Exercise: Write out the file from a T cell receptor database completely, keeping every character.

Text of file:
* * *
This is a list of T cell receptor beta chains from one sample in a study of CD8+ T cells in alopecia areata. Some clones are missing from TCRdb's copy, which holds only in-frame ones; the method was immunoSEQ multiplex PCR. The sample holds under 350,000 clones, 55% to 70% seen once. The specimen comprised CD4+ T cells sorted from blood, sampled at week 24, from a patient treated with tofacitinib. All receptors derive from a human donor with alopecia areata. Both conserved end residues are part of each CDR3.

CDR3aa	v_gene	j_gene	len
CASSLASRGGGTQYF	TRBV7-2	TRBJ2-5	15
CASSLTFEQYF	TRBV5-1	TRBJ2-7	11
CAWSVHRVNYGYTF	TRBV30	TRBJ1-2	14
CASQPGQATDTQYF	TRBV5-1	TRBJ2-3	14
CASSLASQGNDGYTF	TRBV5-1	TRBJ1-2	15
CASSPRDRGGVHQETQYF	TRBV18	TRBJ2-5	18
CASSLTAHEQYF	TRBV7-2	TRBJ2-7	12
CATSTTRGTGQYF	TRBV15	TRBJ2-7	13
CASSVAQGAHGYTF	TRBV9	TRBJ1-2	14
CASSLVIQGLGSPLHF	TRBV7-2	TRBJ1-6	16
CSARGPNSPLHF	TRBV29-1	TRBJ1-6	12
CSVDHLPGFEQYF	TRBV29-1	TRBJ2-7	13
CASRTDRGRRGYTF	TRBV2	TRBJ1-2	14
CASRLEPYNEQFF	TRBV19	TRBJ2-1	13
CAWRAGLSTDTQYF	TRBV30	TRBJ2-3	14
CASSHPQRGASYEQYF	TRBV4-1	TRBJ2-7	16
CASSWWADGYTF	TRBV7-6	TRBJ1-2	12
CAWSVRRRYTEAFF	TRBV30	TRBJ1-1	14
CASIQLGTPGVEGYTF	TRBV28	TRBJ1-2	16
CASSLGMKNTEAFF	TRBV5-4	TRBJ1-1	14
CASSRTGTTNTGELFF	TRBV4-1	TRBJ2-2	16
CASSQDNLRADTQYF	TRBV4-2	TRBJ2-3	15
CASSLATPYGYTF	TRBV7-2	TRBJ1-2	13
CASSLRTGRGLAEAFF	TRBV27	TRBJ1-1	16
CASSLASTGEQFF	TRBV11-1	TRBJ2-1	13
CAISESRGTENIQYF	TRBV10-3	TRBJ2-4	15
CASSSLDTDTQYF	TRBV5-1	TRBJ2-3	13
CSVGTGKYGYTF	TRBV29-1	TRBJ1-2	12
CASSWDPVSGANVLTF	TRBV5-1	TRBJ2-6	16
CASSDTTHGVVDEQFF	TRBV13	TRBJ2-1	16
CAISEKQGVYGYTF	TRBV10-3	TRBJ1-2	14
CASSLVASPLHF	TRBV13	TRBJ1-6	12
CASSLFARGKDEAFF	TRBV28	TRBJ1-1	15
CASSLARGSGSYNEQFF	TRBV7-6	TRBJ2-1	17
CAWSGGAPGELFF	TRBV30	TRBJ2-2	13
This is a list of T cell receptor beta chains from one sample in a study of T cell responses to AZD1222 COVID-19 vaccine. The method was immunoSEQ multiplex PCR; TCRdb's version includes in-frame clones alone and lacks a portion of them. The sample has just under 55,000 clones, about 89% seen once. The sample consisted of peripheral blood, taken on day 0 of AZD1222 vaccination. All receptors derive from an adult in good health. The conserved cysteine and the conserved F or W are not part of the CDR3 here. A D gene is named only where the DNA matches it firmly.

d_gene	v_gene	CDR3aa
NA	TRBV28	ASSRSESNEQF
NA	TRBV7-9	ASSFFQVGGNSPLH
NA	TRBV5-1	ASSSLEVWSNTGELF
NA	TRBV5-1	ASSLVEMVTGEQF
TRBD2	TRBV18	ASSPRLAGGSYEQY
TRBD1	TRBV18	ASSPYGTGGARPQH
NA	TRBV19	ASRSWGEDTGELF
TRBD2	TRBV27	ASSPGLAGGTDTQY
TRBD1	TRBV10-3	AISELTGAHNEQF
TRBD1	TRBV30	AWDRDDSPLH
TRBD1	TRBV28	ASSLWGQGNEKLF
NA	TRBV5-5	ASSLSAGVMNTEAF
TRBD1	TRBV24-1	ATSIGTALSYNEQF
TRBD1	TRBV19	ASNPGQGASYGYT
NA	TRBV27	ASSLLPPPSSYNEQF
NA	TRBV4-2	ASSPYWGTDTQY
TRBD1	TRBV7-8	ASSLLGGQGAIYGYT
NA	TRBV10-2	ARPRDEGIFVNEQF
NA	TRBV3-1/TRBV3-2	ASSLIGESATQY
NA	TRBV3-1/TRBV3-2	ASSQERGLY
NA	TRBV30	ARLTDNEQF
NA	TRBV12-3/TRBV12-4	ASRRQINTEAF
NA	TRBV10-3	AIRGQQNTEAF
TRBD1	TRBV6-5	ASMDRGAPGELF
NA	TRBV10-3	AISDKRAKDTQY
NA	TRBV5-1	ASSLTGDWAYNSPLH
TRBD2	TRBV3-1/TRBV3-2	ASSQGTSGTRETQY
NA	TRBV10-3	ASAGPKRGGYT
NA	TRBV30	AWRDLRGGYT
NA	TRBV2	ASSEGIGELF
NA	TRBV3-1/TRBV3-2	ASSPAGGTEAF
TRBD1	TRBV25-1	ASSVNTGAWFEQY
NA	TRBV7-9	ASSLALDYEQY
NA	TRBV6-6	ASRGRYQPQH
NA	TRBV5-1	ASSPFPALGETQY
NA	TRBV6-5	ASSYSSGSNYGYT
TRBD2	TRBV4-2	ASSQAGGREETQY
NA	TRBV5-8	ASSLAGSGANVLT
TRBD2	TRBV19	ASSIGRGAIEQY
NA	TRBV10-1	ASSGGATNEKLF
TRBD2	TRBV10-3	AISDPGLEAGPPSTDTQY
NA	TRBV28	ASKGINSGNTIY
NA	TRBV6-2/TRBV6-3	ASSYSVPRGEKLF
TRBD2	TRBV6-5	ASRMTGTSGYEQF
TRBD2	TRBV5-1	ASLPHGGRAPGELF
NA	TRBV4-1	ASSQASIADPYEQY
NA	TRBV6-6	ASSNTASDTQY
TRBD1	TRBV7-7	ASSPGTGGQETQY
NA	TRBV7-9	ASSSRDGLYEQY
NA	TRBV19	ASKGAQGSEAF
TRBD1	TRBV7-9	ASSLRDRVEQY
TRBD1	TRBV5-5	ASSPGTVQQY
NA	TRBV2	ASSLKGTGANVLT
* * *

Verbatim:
This is a list of T cell receptor beta chains from one sample in a study of CD8+ T cells in alopecia areata. Some clones are missing from TCRdb's copy, which holds only in-frame ones; the method was immunoSEQ multiplex PCR. The sample holds under 350,000 clones, 55% to 70% seen once. The specimen comprised CD4+ T cells sorted from blood, sampled at week 24, from a patient treated with tofacitinib. All receptors derive from a human donor with alopecia areata. Both conserved end residues are part of each CDR3.

CDR3aa	v_gene	j_gene	len
CASSLASRGGGTQYF	TRBV7-2	TRBJ2-5	15
CASSLTFEQYF	TRBV5-1	TRBJ2-7	11
CAWSVHRVNYGYTF	TRBV30	TRBJ1-2	14
CASQPGQATDTQYF	TRBV5-1	TRBJ2-3	14
CASSLASQGNDGYTF	TRBV5-1	TRBJ1-2	15
CASSPRDRGGVHQETQYF	TRBV18	TRBJ2-5	18
CASSLTAHEQYF	TRBV7-2	TRBJ2-7	12
CATSTTRGTGQYF	TRBV15	TRBJ2-7	13
CASSVAQGAHGYTF	TRBV9	TRBJ1-2	14
CASSLVIQGLGSPLHF	TRBV7-2	TRBJ1-6	16
CSARGPNSPLHF	TRBV29-1	TRBJ1-6	12
CSVDHLPGFEQYF	TRBV29-1	TRBJ2-7	13
CASRTDRGRRGYTF	TRBV2	TRBJ1-2	14
CASRLEPYNEQFF	TRBV19	TRBJ2-1	13
CAWRAGLSTDTQYF	TRBV30	TRBJ2-3	14
CASSHPQRGASYEQYF	TRBV4-1	TRBJ2-7	16
CASSWWADGYTF	TRBV7-6	TRBJ1-2	12
CAWSVRRRYTEAFF	TRBV30	TRBJ1-1	14
CASIQLGTPGVEGYTF	TRBV28	TRBJ1-2	16
CASSLGMKNTEAFF	TRBV5-4	TRBJ1-1	14
CASSRTGTTNTGELFF	TRBV4-1	TRBJ2-2	16
CASSQDNLRADTQYF	TRBV4-2	TRBJ2-3	15
CASSLATPYGYTF	TRBV7-2	TRBJ1-2	13
CASSLRTGRGLAEAFF	TRBV27	TRBJ1-1	16
CASSLASTGEQFF	TRBV11-1	TRBJ2-1	13
CAISESRGTENIQYF	TRBV10-3	TRBJ2-4	15
CASSSLDTDTQYF	TRBV5-1	TRBJ2-3	13
CSVGTGKYGYTF	TRBV29-1	TRBJ1-2	12
CASSWDPVSGANVLTF	TRBV5-1	TRBJ2-6	16
CASSDTTHGVVDEQFF	TRBV13	TRBJ2-1	16
CAISEKQGVYGYTF	TRBV10-3	TRBJ1-2	14
CASSLVASPLHF	TRBV13	TRBJ1-6	12
CASSLFARGKDEAFF	TRBV28	TRBJ1-1	15
CASSLARGSGSYNEQFF	TRBV7-6	TRBJ2-1	17
CAWSGGAPGELFF	TRBV30	TRBJ2-2	13
This is a list of T cell receptor beta chains from one sample in a study of T cell responses to AZD1222 COVID-19 vaccine. The method was immunoSEQ multiplex PCR; TCRdb's version includes in-frame clones alone and lacks a portion of them. The sample has just under 55,000 clones, about 89% seen once. The sample consisted of peripheral blood, taken on day 0 of AZD1222 vaccination. All receptors derive from an adult in good health. The conserved cysteine and the conserved F or W are not part of the CDR3 here. A D gene is named only where the DNA matches it firmly.

d_gene	v_gene	CDR3aa
NA	TRBV28	ASSRSESNEQF
NA	TRBV7-9	ASSFFQVGGNSPLH
NA	TRBV5-1	ASSSLEVWSNTGELF
NA	TRBV5-1	ASSLVEMVTGEQF
TRBD2	TRBV18	ASSPRLAGGSYEQY
TRBD1	TRBV18	ASSPYGTGGARPQH
NA	TRBV19	ASRSWGEDTGELF
TRBD2	TRBV27	ASSPGLAGGTDTQY
TRBD1	TRBV10-3	AISELTGAHNEQF
TRBD1	TRBV30	AWDRDDSPLH
TRBD1	TRBV28	ASSLWGQGNEKLF
NA	TRBV5-5	ASSLSAGVMNTEAF
TRBD1	TRBV24-1	ATSIGTALSYNEQF
TRBD1	TRBV19	ASNPGQGASYGYT
NA	TRBV27	ASSLLPPPSSYNEQF
NA	TRBV4-2	ASSPYWGTDTQY
TRBD1	TRBV7-8	ASSLLGGQGAIYGYT
NA	TRBV10-2	ARPRDEGIFVNEQF
NA	TRBV3-1/TRBV3-2	ASSLIGESATQY
NA	TRBV3-1/TRBV3-2	ASSQERGLY
NA	TRBV30	ARLTDNEQF
NA	TRBV12-3/TRBV12-4	ASRRQINTEAF
NA	TRBV10-3	AIRGQQNTEAF
TRBD1	TRBV6-5	ASMDRGAPGELF
NA	TRBV10-3	AISDKRAKDTQY
NA	TRBV5-1	ASSLTGDWAYNSPLH
TRBD2	TRBV3-1/TRBV3-2	ASSQGTSGTRETQY
NA	TRBV10-3	ASAGPKRGGYT
NA	TRBV30	AWRDLRGGYT
NA	TRBV2	ASSEGIGELF
NA	TRBV3-1/TRBV3-2	ASSPAGGTEAF
TRBD1	TRBV25-1	ASSVNTGAWFEQY
NA	TRBV7-9	ASSLALDYEQY
NA	TRBV6-6	ASRGRYQPQH
NA	TRBV5-1	ASSPFPALGETQY
NA	TRBV6-5	ASSYSSGSNYGYT
TRBD2	TRBV4-2	ASSQAGGREETQY
NA	TRBV5-8	ASSLAGSGANVLT
TRBD2	TRBV19	ASSIGRGAIEQY
NA	TRBV10-1	ASSGGATNEKLF
TRBD2	TRBV10-3	AISDPGLEAGPPSTDTQY
NA	TRBV28	ASKGINSGNTIY
NA	TRBV6-2/TRBV6-3	ASSYSVPRGEKLF
TRBD2	TRBV6-5	ASRMTGTSGYEQF
TRBD2	TRBV5-1	ASLPHGGRAPGELF
NA	TRBV4-1	ASSQASIADPYEQY
NA	TRBV6-6	ASSNTASDTQY
TRBD1	TRBV7-7	ASSPGTGGQETQY
NA	TRBV7-9	ASSSRDGLYEQY
NA	TRBV19	ASKGAQGSEAF
TRBD1	TRBV7-9	ASSLRDRVEQY
TRBD1	TRBV5-5	ASSPGTVQQY
NA	TRBV2	ASSLKGTGANVLT